Our Opinion: New era for Eagle, NENI
After two decades in which dramatic changes rocked the newspaper industry, The Berkshire Eagle, which experienced all of those changes, has returned to Berkshire ownership.
During those years, a digital revolution quickly transformed a business that had been print-based for centuries. That revolution was accompanied by severe financial challenges that caused budget cutbacks and layoffs that were felt throughout the industry and at The Eagle and its sister newspapers. It constituted a trial by fire that in many ways steeled the newspapers that have come through it.
Financial setbacks combined with a brutal recession led the Miller family, the longtime owners of The Eagle, to sell the newspaper in 1995 to Dean Singleton's Denver-based MediaNews Group. That sale was accompanied by cutbacks, and the adjustment to those losses in personnel and to outside ownership was not easy. The Eagle, however, survived, which was not the case for every newspaper buffeted by industry-wide turbulence in recent years, and under MediaNews Group The Eagle continued to produce solid, Berkshire-oriented journalism.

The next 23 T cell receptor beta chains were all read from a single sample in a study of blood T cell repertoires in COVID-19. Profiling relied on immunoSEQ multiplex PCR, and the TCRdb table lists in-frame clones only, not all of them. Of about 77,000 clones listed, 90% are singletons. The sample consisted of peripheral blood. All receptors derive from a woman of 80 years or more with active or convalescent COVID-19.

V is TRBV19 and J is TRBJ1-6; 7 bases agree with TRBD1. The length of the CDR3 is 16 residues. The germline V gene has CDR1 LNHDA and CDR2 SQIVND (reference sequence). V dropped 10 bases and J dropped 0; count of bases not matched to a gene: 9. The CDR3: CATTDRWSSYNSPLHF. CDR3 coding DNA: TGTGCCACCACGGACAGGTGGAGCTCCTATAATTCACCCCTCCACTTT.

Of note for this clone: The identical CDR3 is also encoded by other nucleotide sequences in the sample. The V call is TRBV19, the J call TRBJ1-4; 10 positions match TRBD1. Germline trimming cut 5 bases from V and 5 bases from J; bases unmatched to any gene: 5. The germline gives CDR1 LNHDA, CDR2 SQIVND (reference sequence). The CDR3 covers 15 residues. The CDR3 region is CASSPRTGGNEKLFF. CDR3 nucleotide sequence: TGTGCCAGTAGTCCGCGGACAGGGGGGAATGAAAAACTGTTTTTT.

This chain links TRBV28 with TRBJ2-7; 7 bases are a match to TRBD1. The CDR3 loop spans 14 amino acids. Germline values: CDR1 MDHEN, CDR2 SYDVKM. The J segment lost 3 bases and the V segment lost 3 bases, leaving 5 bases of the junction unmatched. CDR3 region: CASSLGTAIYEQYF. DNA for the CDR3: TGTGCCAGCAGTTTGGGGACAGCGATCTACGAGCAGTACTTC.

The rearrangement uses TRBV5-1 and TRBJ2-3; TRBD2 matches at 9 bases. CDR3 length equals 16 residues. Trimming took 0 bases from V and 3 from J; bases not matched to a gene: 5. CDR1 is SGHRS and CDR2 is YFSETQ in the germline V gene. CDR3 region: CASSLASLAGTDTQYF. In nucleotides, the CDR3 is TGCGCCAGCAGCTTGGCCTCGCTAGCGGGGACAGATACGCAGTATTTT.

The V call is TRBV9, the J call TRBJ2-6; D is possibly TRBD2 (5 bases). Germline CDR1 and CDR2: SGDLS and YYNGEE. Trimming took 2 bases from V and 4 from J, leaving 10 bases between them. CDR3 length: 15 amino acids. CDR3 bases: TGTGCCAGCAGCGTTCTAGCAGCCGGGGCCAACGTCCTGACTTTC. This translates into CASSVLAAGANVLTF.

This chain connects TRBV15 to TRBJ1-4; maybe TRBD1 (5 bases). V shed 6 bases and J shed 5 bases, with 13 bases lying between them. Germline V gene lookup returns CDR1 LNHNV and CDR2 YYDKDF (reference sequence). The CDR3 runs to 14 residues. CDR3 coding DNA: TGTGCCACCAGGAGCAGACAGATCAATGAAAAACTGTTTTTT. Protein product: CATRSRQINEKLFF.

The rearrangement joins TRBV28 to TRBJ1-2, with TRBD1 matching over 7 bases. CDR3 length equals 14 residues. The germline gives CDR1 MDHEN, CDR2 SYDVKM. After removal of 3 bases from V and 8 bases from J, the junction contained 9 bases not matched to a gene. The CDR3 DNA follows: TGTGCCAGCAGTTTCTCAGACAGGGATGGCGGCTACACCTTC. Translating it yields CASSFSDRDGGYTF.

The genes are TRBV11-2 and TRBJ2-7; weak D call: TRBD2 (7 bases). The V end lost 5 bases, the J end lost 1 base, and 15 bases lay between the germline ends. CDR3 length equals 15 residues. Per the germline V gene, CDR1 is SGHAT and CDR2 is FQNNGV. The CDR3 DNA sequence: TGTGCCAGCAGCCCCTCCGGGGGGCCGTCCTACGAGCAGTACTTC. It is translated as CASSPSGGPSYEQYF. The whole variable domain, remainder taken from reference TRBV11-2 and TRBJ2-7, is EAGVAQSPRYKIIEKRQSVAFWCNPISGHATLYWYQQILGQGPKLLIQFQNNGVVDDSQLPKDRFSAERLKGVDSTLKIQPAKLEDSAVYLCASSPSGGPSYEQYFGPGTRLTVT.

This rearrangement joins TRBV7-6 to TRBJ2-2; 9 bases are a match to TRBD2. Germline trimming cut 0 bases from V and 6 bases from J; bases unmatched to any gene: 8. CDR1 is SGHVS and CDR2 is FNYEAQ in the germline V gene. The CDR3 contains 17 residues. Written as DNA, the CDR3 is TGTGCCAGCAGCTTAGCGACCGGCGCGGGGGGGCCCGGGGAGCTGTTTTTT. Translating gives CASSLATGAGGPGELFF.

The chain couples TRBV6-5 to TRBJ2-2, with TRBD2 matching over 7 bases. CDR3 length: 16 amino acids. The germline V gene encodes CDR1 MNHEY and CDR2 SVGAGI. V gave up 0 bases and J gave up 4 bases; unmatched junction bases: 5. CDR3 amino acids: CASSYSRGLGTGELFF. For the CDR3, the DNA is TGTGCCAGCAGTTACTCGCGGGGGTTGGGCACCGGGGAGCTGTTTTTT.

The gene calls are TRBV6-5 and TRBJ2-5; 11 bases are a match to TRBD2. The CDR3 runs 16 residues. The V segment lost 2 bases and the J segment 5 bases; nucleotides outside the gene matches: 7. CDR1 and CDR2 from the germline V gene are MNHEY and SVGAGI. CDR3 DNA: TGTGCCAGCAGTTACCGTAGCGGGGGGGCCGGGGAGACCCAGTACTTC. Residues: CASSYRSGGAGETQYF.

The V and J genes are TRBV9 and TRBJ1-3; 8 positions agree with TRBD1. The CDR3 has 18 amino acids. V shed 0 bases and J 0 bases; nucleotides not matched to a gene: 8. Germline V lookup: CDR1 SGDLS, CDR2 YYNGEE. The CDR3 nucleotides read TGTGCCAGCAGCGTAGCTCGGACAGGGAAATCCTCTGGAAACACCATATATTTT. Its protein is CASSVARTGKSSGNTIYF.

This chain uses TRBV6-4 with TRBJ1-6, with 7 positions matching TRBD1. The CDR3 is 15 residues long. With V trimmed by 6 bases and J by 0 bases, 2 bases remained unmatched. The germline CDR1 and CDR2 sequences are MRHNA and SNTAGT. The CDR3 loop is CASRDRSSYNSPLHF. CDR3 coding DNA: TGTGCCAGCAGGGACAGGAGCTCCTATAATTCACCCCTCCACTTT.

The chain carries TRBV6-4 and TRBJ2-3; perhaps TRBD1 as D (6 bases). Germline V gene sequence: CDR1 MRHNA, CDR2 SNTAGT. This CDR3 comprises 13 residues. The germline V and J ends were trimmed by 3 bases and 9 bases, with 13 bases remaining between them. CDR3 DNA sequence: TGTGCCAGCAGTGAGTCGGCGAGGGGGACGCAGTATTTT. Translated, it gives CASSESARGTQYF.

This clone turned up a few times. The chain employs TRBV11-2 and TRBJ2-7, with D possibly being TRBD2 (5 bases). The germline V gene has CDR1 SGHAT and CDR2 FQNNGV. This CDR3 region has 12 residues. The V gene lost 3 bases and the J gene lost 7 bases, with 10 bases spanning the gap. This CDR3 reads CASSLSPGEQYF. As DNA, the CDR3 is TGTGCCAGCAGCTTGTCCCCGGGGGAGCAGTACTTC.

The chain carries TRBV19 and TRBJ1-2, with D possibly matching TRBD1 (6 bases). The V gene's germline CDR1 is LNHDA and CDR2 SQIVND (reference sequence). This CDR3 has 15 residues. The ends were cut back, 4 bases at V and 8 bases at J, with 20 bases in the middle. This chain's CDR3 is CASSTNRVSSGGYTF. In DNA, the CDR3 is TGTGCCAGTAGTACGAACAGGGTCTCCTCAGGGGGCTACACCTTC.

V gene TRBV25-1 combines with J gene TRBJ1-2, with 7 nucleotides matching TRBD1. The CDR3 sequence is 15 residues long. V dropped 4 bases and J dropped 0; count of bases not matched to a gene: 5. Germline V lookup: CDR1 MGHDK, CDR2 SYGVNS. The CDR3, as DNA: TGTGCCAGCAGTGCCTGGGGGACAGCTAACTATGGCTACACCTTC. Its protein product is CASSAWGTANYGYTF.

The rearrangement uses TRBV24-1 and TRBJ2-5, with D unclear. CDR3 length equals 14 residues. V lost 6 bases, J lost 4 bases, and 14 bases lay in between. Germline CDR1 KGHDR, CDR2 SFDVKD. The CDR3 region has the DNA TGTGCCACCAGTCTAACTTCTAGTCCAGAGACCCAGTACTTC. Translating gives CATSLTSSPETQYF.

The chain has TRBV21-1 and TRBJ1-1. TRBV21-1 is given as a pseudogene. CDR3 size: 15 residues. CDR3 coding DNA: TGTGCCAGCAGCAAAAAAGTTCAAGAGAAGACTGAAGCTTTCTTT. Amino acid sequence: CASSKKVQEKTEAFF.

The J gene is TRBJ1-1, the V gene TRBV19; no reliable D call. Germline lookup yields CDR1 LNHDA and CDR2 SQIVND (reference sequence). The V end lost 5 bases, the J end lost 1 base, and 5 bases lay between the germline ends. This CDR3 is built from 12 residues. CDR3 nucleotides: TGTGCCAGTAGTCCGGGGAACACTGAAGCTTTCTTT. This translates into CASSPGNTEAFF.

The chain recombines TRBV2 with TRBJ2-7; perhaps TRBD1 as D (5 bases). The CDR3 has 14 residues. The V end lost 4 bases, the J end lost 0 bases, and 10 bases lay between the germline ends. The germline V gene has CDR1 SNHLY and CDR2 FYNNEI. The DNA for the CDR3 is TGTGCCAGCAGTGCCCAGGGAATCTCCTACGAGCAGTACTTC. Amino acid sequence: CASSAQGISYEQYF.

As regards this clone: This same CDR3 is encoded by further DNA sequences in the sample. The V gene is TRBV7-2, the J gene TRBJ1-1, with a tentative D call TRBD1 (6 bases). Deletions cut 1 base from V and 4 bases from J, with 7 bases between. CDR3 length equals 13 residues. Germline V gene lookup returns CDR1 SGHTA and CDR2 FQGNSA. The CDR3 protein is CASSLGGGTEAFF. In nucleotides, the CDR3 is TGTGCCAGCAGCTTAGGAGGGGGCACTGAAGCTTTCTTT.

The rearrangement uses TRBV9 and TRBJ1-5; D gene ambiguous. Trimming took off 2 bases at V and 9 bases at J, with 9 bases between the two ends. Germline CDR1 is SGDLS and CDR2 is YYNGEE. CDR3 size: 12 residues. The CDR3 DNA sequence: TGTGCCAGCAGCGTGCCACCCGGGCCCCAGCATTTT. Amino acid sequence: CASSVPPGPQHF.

When MediaNews Group came under the ownership of Digital First Media in 2013, more painful changes resulted as part of an industry-wide effort by newspapers to remain profitable in a time of declining print circulation. DFM, however, has been at the forefront of the necessary expansion of newspapers' footprint into the digital world, and expansion of The Eagle's website and its aggressive move into social media have put it in position to be at the forefront of this transformation.
There are, however, obvious advantages to local ownership that can watch local issues unfold firsthand and develop a keen understanding of the strengths and weaknesses of a community. Berkshire County, with its cultural attractions, physical beauty and proximity to New York City, has long benefited from the presence of residents who are able to back community spirit with financial wherewithal to make a major difference. The Eagle's new ownership team should make this kind if difference for The Eagle and by extension the Berkshires.
The Eagle, whose roots go back to the late 1700s, was owned by the Miller family for more than a century, since Kelton B. Miller purchased the paper in 1891. The Eagle now returns to local ownership, poised to build on its advances into the digital era and ideally to serve the Berkshires for many decades to come.
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